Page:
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Improving Physician Engagement During the New Product Selection Process
Supply Chain

Improving Physician Engagement During the New Product Selection Process

You’ve heard and followed the familiar adage, “consider the source.” And for good reason, since the adage reminds one to verify the trustworthiness of a source before heeding its content. Perhaps nowhere does the saying ring truer than healthcare, where lives are at stake and resources limited.

For health systems, the acquisition of a new medical device can be fraught with a lot of "noise." As a system works to evaluate the potential of a new technology, subjective factors, personal biases, and marketing hype can influence perceptions at a time when identifying trustworthy sources is critical. A lack of sound evidence can further complicate the process.

However, decisions between supply chain and clinical leaders are still possible even when evidence is not conclusive.

In fact, the value analysis process can provide opportunities to engage and educate physicians about acquisition management and the standards and evaluation criteria that will help health systems obtain products that best meet their needs and provide desired clinical outcomes.

Identify biases

A good starting point is to ask your physicians where they get their information and then discuss those sources, so they, as good stewards of institutional resources, become more aware of common biases such as:

  • Financial bias: Do they have a stake in the product or a relationship with those who would benefit financially?
  • Status in facility: Does their opinion carry more weight than the opinions of colleagues from less prestigious or less-funded departments? Are others afraid to disagree?
  • Decision maker(s): Are the right people involved? Who else should be included?
  • Communication of processes and awareness: Is there a process in place, or are decisions made in an inconsistent fashion?
  • Manufacturer white papers and brochures: Are the sources of information from the same people who are selling the products? Do white papers present full, clear, and exhaustive insight into the pros and cons of a device?
  • Context of request: Why is this request being made? Is there a real clinical need, improvement, or benefit? Or are you reacting to a sales pitch?

Once these biases have been addressed, an unbiased evaluation of the evidence is possible. This creates an opportunity to elevate physician engagement by showing decision makers the science behind each new product, and how to use that science to make better clinical and financial decisions.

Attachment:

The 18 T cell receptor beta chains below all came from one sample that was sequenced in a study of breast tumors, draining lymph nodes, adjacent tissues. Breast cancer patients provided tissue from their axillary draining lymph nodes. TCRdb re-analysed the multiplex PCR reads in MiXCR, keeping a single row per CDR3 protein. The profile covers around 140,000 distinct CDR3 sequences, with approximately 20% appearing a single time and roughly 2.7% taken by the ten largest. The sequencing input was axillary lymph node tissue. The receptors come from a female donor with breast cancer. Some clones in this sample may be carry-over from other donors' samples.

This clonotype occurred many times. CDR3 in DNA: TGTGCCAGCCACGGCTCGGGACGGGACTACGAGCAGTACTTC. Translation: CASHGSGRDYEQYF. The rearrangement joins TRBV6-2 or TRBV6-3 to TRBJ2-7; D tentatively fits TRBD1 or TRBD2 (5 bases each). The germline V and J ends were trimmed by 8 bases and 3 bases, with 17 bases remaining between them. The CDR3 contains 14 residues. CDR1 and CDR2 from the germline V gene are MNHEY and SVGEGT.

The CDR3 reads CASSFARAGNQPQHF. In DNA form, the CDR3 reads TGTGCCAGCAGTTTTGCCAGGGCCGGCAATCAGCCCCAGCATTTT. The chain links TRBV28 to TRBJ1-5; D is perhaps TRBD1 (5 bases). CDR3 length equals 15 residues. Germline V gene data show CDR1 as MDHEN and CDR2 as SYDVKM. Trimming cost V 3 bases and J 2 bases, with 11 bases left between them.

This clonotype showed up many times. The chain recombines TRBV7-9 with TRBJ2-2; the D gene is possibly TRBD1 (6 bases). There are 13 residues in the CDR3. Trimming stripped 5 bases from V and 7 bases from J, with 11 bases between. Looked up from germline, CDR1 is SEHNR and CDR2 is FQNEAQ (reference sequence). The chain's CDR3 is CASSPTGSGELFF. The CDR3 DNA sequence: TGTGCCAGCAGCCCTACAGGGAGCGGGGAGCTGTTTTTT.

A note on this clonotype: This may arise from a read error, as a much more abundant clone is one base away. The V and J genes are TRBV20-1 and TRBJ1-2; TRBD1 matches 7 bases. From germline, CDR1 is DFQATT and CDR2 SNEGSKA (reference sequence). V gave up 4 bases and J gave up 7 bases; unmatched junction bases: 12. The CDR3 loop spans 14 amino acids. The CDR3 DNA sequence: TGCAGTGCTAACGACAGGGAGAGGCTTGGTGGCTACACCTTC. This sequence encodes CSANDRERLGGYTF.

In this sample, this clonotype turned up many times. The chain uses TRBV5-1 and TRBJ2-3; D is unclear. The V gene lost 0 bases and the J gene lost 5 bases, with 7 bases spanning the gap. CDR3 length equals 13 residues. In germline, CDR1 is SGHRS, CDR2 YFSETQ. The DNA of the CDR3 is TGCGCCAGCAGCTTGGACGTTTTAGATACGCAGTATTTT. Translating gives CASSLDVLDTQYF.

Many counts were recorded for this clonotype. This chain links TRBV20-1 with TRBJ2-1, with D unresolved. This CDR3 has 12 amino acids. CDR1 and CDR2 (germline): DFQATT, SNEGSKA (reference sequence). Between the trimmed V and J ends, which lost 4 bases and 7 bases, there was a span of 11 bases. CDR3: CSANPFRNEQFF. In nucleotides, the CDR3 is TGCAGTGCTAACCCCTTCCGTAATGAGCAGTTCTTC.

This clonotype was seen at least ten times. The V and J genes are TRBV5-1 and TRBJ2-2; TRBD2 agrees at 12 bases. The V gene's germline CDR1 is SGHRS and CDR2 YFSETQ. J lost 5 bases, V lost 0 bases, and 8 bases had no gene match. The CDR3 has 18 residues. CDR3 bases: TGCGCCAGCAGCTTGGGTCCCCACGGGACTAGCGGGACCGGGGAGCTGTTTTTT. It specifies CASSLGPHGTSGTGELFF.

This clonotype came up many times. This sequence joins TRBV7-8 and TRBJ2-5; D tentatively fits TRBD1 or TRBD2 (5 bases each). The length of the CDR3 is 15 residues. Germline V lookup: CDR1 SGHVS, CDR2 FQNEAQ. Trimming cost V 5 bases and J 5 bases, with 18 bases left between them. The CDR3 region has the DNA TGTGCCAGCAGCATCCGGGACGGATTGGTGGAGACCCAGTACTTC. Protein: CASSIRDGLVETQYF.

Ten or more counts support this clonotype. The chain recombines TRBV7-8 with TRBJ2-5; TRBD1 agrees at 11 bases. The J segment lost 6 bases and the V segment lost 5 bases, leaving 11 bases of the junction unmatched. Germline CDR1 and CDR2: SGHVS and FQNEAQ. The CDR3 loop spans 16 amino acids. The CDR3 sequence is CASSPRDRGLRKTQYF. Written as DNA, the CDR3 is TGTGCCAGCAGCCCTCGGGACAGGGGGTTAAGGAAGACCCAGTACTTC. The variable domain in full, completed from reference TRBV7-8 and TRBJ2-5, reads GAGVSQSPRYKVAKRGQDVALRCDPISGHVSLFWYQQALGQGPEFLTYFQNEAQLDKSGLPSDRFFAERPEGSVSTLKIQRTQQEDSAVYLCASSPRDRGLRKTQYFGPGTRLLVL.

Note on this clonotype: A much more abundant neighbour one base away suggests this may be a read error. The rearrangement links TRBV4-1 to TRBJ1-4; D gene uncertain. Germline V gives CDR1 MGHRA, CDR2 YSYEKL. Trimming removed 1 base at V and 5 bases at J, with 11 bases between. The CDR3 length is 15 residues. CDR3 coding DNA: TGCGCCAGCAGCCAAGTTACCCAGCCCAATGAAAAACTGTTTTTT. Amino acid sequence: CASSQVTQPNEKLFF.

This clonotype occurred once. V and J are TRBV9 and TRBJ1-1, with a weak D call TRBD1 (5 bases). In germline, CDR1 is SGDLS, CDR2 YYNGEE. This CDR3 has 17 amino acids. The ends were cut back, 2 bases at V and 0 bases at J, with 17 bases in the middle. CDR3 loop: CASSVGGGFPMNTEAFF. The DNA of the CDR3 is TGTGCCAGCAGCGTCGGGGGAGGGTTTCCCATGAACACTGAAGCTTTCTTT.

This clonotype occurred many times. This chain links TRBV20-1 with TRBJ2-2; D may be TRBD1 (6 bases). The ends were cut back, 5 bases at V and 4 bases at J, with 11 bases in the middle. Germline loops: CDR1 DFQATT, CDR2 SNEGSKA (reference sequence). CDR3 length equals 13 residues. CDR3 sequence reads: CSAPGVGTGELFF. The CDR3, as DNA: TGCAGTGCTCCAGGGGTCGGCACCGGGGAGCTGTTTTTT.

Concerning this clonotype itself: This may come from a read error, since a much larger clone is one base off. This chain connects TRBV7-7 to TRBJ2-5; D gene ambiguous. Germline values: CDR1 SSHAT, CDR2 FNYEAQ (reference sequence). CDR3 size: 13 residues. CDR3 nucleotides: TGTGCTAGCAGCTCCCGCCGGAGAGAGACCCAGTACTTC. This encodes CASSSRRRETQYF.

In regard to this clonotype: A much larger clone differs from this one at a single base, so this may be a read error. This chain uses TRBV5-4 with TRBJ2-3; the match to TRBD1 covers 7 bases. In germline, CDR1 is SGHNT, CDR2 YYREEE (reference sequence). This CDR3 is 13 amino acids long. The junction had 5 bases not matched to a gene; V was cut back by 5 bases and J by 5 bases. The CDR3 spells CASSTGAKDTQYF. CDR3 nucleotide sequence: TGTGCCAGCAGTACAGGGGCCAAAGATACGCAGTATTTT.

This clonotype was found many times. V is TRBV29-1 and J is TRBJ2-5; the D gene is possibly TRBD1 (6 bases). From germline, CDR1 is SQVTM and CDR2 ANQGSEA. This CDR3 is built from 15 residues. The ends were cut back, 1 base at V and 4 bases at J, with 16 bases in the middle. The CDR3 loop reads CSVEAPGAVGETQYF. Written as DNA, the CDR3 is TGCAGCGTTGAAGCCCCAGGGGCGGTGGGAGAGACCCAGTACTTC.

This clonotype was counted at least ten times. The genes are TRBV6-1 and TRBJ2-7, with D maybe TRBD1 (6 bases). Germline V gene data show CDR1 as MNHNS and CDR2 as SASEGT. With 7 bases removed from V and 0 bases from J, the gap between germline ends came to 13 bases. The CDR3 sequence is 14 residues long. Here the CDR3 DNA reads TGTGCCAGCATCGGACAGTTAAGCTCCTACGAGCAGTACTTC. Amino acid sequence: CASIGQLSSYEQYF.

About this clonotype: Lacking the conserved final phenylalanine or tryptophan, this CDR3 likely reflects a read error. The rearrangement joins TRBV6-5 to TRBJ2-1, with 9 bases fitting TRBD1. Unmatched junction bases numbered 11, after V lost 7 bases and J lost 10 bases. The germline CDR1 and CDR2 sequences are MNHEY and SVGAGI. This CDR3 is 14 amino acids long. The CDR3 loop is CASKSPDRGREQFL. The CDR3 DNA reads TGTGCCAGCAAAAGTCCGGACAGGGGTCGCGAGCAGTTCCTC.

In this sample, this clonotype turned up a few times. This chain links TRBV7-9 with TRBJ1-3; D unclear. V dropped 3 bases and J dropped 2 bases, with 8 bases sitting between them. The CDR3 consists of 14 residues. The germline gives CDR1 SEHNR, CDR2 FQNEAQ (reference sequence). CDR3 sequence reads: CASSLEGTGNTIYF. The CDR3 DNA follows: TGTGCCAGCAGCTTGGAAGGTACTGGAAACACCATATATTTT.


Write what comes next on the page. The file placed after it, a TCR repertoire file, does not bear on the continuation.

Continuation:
Learn and communicate on the evidence level

Health systems vary in how they make decisions; some have formal processes, while others make ad-hoc decisions. Either way, the struggle is often the same: how to balance additional costs with unclear patient outcome data. How do we keep revenue-generating physicians happy? How do we foster innovation in a competitive marketplace? Start with a conversation—one driven by the evidence. ECRI calls this opportunity “learning and communicating on the evidence level.” It takes place when a value analysis team strives for a scientific process based on sound clinical evidence.

Improved physician engagement continues to be a strategic goal across the spectrum of healthcare delivery. Clinical evidence can drive a contextual dialogue between physicians and administrators. When you are responsible for managing a value analysis process for your hospital or health system, using clinical evidence is essential to drive successful collaboration with clinicians and support evidence-based decision making, healthy dialogue, workflow efficiencies, and better patient care. 

Tips for facilitating

  • Clarify the mission of your value analysis team
  • Avoid emotions and opinions and focus on developing a standard process guided by evidence
  • Find the best available evidence (or use assessments by an unbiased, independent third party)
  • Ask physicians to consider the quality and strength of each source
  • Share a summary of the findings with all stakeholders prior to decision time
  • Beware of the bias in low-quality studies
  • Make physicians an integral part of the decision process

By basing your decisions around evidence, your team can achieve their physician engagement goals while establishing a clinically-integrated supply chain.

Find out how ECRI Clinical Evidence Assessment helps health systems reduce research time, increase productivity, substantiate vendor claims, avoid costly technology errors, and focus on the most important clinical outcomes.